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Screen & Stage
January, 2008

Coyote Morning

Nondialogue Dialogue
A view into visual stimulation of the emotions
By  J.R. Kambak

A look, a moment, minutes of silence can convey volumes of story and plot lines.
ondialogue scenes can capture what you want to say in half a page. Contrary to the Hollywood-fresh cinematic cliché sound byte, the nondialogue scene is equally the narrative courier – the abstract canvas, upon which vivid unnamed landscapes of life become identified, integrated into the plot's transitional phases.

Nondialogue is our most common language and to put it into a screenplay is a sign of a scriptwriter's mastery of this perception. To grasp this, think of it in terms of a diagnosis and part of the motivation of the environmental dimensions of recognition. It's like walking down the hallway corridor – the narrative theme – looking into rooms and through the windows leading off on either side.

We are always speaking with the invisible verbal communication – both externally and internally – within our interpersonal relationships. Capturing this in a screenplay, nondialogue brings more impact to your storytelling, developing an emotional bond with the audience – "I know your pain," for example. Nondialogue flirts with us in silence, but it bursts with verbal impact within our consciousness.

What I want to stress here is the benefit of breaking the homogenizing Hollywood model of active-interaction nondialogue splice cuts. Instead, strive to develop a new pedigree complexity that points toward insight as the omniscient narrator – just as Russian filmmaker Andrei Tarkvosky did with the long shot most notable in The Stalker. It is not essential, but it is conjectural.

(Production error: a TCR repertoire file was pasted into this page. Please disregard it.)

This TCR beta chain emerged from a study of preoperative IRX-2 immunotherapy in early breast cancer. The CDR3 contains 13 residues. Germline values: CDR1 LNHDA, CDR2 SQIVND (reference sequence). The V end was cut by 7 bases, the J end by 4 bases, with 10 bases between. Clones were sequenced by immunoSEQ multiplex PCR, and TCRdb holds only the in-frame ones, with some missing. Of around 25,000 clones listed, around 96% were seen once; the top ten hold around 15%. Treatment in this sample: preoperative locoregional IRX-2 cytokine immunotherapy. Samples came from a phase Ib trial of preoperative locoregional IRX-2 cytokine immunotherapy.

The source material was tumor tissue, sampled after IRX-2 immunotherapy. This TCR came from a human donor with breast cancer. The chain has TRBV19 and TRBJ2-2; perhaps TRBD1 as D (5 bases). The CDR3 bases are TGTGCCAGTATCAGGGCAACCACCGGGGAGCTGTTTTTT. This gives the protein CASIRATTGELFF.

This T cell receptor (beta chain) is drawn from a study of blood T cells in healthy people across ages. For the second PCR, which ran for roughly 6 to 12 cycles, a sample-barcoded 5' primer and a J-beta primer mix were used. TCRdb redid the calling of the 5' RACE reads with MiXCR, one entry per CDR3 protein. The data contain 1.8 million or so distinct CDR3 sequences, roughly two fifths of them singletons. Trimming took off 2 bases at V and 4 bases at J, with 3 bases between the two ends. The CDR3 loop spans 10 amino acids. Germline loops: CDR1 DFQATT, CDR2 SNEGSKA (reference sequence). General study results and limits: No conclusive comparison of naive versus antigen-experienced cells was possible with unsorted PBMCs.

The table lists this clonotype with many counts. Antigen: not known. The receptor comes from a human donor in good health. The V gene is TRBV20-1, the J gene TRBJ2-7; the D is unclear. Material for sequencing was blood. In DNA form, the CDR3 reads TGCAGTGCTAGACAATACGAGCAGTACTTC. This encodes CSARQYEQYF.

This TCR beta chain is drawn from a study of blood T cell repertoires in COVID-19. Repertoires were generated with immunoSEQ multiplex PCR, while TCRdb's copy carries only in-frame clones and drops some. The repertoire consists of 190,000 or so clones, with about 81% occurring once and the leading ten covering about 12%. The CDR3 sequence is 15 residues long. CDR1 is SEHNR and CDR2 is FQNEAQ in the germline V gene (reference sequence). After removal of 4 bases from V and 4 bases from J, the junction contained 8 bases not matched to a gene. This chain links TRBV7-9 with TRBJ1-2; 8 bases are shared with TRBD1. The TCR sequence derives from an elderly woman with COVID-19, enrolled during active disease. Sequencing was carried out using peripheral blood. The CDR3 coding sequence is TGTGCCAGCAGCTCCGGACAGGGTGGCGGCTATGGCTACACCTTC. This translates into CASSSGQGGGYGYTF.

Nondialogue dialogue can be used as plot progression - the fervent link between the protagonist and antagonist, for example, acting upon the irony between them. In this context the tantalizing Samurai warrior's dressing of Nathan Algren (played by Tom Cruise) in The Last Samurai – Bushido (screenplay by John Logan) is a classic rearrangement of our love scene perceptions – truly an Akira Kurosawa cinematic vocabulary. The faces, the gestures, the situation of a deeply rooted plot point as an ingenious blend of East and West resolution fuse this visual narrative.

Taka (played by Koyuki) widowed by Algren, gives him the most honourable gift – her husband's Samurai uniform – in preparation for his inevitable death in battle. In this nondialogue scene, we see the social portrait of two cultures becoming one, overpowered by the circumstances that shape their relationship.

In the gentleness of an established mutual attraction between them, we witness the elements of humanism that evoke empathy drawing us closer to Algren as Taka robes him in elegance, a value for which her culture lives. The modus operandi still addresses the key theme, the frontal assault of a modern military degradation of the Samurai. Algren has earned her respect by demonstrating that the soul of the Samurai warrior lives in his heart, just as it did with her husband.

"Success is a journey, not a destination." – Zen saying